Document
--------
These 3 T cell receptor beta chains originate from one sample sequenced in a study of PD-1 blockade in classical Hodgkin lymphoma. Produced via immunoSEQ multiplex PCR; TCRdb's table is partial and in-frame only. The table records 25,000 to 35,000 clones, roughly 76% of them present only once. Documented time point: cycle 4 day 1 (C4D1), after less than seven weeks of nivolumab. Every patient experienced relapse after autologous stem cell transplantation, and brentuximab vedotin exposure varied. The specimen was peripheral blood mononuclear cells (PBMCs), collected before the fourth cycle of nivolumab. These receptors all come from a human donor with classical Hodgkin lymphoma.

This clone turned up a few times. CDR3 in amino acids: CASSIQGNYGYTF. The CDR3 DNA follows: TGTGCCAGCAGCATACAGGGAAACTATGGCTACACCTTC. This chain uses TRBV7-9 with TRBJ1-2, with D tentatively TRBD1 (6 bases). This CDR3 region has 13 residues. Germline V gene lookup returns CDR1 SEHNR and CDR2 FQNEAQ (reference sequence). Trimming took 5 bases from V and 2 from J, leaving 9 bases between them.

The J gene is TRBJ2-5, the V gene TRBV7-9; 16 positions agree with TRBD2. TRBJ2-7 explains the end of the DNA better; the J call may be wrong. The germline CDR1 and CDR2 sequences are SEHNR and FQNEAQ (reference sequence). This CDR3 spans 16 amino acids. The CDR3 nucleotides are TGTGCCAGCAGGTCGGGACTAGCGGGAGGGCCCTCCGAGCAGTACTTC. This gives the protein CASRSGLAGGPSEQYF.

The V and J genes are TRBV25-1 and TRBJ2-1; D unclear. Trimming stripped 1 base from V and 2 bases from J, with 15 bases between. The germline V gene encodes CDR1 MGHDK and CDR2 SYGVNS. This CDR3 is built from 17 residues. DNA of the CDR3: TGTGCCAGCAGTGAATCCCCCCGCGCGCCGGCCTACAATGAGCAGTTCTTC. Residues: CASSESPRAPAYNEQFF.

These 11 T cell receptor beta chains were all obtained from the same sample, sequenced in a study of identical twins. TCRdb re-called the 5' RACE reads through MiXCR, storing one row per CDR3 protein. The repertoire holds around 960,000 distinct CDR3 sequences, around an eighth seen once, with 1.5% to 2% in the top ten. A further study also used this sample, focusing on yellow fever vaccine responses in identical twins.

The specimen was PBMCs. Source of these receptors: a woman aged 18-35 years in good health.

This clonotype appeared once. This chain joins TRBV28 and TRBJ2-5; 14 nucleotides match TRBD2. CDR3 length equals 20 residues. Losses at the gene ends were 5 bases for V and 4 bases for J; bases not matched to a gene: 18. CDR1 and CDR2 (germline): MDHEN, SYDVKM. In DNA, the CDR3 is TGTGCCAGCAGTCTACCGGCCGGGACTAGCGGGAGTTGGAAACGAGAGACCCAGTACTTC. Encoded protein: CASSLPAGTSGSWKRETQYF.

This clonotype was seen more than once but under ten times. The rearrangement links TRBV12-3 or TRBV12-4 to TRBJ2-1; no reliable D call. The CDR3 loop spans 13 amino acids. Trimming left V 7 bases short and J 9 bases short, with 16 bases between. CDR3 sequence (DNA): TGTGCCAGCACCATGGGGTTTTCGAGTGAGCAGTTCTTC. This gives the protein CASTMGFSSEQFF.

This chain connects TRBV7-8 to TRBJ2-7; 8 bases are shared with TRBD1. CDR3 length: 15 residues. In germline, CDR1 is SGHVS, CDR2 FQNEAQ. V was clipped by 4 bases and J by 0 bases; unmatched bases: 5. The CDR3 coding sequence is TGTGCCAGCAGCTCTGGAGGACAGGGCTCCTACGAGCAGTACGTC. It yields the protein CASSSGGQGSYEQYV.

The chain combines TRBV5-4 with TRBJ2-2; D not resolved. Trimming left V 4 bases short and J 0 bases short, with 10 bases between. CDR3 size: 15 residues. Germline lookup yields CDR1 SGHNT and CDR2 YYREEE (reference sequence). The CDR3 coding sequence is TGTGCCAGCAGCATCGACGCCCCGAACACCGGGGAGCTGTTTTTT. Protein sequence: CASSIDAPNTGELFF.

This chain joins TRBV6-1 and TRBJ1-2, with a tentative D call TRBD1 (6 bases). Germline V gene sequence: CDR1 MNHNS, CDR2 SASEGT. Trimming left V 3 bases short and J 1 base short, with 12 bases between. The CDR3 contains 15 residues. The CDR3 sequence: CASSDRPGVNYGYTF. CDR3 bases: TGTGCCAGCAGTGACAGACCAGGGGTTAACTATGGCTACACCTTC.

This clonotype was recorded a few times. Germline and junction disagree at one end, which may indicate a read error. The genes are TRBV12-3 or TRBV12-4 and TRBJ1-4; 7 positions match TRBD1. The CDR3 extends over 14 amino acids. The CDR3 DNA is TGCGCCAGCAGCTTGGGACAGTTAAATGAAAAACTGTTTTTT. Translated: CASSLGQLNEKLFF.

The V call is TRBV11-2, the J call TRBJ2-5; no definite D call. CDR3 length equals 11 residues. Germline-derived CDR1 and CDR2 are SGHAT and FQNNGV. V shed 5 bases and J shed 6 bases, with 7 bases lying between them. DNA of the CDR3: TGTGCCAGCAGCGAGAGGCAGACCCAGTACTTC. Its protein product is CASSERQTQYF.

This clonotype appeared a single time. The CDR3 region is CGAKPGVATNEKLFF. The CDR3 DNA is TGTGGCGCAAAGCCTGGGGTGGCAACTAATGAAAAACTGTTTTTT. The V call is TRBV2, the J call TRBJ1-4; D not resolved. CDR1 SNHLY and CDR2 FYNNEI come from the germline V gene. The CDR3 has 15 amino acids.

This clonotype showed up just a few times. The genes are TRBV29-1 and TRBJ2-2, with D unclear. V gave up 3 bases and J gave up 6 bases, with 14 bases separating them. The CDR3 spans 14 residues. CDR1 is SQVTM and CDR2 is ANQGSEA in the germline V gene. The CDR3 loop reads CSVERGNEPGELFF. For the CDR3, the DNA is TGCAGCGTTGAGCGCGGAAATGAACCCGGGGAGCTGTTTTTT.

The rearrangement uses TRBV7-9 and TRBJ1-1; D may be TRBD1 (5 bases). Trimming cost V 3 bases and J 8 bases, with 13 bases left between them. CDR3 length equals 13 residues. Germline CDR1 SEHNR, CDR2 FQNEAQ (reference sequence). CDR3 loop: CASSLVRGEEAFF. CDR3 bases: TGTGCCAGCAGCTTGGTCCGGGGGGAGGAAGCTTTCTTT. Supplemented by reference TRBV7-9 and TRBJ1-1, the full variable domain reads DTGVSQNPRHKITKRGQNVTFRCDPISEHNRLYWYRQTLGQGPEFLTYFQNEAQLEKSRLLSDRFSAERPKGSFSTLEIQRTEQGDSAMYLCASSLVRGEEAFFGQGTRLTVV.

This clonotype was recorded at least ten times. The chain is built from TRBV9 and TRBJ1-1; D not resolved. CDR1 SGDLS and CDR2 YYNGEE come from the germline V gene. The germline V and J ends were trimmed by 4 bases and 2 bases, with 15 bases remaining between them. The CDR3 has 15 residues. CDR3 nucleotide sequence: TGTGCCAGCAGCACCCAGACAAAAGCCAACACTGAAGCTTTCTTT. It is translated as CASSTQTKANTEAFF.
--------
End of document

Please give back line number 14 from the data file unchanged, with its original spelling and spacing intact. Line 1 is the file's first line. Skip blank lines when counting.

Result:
This clonotype appeared a single time. The CDR3 region is CGAKPGVATNEKLFF. The CDR3 DNA is TGTGGCGCAAAGCCTGGGGTGGCAACTAATGAAAAACTGTTTTTT. The V call is TRBV2, the J call TRBJ1-4; D not resolved. CDR1 SNHLY and CDR2 FYNNEI come from the germline V gene. The CDR3 has 15 amino acids.